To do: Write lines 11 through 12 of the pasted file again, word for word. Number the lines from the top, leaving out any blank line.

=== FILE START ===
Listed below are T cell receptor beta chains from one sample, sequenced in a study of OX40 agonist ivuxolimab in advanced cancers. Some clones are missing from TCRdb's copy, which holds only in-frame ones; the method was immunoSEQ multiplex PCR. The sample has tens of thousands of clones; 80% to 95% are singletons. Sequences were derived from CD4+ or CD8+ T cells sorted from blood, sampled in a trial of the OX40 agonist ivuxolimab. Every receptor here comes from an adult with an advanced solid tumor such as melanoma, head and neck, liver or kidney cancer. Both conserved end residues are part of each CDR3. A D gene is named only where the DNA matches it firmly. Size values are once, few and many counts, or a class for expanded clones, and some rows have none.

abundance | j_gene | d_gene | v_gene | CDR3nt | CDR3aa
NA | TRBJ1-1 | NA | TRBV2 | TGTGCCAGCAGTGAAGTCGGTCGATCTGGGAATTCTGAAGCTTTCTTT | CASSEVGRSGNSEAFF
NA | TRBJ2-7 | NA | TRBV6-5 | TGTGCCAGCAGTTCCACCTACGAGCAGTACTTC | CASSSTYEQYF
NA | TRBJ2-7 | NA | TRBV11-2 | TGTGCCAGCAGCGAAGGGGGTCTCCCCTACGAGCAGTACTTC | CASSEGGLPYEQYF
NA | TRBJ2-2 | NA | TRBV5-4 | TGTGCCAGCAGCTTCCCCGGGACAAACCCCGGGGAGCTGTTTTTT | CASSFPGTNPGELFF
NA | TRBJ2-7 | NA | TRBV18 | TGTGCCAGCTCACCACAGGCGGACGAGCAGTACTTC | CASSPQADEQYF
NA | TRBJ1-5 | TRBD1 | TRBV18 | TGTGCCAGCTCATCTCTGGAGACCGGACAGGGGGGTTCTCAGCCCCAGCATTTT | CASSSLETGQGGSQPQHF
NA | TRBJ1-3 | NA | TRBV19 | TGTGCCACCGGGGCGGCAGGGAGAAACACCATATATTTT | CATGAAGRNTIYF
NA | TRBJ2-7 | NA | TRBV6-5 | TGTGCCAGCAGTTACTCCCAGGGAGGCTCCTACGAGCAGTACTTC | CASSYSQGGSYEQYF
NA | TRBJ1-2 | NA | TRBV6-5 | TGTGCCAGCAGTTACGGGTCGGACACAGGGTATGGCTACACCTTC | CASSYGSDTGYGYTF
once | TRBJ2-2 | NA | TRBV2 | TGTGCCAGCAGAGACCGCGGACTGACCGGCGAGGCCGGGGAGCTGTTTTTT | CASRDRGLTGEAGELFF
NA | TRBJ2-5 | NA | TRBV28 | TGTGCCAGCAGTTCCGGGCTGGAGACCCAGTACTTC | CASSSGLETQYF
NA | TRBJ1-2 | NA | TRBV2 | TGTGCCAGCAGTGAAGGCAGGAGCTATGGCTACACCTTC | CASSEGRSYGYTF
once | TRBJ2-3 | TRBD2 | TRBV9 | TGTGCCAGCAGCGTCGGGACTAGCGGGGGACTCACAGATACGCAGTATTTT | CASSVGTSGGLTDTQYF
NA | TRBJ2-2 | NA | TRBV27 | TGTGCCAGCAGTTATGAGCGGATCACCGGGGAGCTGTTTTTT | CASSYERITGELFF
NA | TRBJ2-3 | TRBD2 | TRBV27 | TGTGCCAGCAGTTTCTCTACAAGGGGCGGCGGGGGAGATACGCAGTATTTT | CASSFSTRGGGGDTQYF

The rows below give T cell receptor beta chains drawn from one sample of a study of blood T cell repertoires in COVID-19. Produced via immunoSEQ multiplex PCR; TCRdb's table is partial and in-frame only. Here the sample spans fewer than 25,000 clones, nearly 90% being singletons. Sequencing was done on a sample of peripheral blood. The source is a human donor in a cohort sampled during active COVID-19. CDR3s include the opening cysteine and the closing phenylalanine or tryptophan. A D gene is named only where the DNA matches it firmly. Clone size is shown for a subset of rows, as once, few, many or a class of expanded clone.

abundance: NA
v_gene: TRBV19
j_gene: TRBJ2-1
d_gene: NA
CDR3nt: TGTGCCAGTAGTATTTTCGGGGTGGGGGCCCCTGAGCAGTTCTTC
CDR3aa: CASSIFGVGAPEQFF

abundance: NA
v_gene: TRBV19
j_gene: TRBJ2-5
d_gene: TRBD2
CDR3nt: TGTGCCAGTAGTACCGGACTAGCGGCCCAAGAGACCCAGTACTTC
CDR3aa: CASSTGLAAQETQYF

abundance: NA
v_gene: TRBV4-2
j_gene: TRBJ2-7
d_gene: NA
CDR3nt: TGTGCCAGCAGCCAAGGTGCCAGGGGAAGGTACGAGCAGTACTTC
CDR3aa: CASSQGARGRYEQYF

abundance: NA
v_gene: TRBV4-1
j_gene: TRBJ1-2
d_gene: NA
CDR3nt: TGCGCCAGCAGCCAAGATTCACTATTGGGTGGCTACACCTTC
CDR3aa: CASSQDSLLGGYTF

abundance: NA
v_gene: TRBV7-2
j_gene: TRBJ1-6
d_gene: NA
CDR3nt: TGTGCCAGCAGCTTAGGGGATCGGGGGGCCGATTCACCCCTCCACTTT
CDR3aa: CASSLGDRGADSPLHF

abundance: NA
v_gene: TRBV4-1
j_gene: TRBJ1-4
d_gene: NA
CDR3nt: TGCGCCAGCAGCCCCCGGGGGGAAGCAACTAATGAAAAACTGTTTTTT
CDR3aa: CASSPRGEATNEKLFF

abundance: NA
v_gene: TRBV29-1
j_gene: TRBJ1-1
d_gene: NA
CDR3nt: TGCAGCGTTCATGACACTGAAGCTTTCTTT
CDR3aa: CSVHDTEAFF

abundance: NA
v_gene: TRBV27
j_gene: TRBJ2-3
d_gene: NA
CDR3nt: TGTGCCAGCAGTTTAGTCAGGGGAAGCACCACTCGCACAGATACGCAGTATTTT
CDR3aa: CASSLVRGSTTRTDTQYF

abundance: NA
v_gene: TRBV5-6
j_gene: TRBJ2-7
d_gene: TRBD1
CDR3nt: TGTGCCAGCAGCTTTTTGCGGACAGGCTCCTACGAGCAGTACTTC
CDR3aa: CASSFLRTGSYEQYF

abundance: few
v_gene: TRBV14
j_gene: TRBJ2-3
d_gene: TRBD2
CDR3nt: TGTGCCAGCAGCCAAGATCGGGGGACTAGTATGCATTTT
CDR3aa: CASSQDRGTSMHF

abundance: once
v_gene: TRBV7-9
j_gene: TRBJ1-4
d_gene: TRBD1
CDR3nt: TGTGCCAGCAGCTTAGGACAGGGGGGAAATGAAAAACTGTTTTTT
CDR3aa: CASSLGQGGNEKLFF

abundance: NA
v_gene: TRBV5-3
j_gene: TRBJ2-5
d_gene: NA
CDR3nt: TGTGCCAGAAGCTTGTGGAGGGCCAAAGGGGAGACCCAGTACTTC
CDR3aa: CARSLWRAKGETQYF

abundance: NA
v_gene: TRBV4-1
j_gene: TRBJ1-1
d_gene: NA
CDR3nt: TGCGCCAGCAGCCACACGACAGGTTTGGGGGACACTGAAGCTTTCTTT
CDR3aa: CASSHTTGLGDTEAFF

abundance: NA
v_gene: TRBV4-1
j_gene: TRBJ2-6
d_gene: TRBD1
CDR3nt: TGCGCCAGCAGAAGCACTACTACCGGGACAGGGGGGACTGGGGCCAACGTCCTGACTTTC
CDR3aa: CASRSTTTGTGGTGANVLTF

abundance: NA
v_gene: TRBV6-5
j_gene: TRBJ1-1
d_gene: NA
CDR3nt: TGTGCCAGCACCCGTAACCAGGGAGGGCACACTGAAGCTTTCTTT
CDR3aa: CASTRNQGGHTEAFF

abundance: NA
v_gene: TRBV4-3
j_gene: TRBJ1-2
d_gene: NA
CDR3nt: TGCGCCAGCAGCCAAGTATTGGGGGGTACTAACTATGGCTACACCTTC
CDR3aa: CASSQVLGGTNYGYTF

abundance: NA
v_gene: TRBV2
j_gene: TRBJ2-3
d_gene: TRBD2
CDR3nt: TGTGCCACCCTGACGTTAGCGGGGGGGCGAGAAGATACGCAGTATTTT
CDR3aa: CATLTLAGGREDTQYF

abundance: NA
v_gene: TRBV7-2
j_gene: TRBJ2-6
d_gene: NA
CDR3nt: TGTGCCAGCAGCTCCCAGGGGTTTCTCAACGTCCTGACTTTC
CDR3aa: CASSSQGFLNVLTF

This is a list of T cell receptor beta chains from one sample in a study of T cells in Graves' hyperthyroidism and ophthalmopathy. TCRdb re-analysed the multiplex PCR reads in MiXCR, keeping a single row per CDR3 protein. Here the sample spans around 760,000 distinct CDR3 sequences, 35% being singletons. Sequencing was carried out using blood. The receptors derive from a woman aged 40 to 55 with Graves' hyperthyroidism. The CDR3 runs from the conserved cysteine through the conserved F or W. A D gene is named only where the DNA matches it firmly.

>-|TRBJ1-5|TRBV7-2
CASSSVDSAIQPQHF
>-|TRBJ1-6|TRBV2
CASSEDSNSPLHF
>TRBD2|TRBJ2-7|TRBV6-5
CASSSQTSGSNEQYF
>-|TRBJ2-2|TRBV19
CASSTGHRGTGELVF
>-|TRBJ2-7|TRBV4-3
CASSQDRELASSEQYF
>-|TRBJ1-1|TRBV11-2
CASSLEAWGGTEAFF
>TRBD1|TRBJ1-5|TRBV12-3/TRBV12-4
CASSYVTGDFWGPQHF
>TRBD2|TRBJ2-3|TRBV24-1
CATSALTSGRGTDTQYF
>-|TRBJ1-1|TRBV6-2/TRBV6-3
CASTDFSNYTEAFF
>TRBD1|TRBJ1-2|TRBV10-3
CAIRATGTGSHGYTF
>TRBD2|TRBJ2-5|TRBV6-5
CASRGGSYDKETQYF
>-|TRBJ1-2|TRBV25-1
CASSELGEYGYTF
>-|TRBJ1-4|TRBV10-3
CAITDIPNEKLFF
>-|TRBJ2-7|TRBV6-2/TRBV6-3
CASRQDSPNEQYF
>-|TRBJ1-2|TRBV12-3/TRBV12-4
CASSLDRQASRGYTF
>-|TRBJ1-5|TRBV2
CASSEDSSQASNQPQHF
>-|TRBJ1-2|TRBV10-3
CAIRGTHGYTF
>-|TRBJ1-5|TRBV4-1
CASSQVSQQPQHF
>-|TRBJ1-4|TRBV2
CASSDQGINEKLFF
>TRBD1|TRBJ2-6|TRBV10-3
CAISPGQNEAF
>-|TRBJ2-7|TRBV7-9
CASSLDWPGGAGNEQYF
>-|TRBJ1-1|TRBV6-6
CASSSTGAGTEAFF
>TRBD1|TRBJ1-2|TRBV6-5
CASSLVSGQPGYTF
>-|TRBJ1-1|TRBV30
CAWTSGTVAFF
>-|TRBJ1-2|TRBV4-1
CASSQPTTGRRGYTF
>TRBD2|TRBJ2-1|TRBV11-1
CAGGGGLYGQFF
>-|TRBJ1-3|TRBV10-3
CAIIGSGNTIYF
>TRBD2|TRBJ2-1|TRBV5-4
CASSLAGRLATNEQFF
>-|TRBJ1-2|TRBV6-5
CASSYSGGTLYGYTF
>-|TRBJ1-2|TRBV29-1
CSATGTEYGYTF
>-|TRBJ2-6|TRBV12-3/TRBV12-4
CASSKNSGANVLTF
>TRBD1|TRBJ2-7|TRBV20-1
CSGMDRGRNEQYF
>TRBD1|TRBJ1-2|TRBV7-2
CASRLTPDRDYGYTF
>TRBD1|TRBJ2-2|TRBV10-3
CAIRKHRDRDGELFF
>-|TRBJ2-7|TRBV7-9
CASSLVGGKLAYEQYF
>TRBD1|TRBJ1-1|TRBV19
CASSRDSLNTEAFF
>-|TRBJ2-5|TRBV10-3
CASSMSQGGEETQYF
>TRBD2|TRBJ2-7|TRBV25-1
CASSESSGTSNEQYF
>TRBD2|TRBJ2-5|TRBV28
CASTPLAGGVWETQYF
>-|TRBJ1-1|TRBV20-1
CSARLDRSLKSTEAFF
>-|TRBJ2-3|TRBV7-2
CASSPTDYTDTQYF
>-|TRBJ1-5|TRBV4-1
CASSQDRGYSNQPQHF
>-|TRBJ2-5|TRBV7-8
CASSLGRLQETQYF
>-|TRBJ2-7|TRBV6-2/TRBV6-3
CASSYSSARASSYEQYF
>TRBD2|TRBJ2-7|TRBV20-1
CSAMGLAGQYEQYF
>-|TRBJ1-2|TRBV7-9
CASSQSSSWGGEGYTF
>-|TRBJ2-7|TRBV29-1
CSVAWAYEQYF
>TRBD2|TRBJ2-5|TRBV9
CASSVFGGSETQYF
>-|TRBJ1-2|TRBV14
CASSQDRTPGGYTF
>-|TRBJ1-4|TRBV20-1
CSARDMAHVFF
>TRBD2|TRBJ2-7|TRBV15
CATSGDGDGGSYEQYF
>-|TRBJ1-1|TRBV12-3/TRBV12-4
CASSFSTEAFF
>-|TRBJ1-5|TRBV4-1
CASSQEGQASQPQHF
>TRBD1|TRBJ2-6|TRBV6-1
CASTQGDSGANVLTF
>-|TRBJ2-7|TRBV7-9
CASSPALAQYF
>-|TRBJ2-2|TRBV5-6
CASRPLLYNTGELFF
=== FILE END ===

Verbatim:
NA | TRBJ1-2 | NA | TRBV6-5 | TGTGCCAGCAGTTACGGGTCGGACACAGGGTATGGCTACACCTTC | CASSYGSDTGYGYTF
once | TRBJ2-2 | NA | TRBV2 | TGTGCCAGCAGAGACCGCGGACTGACCGGCGAGGCCGGGGAGCTGTTTTTT | CASRDRGLTGEAGELFF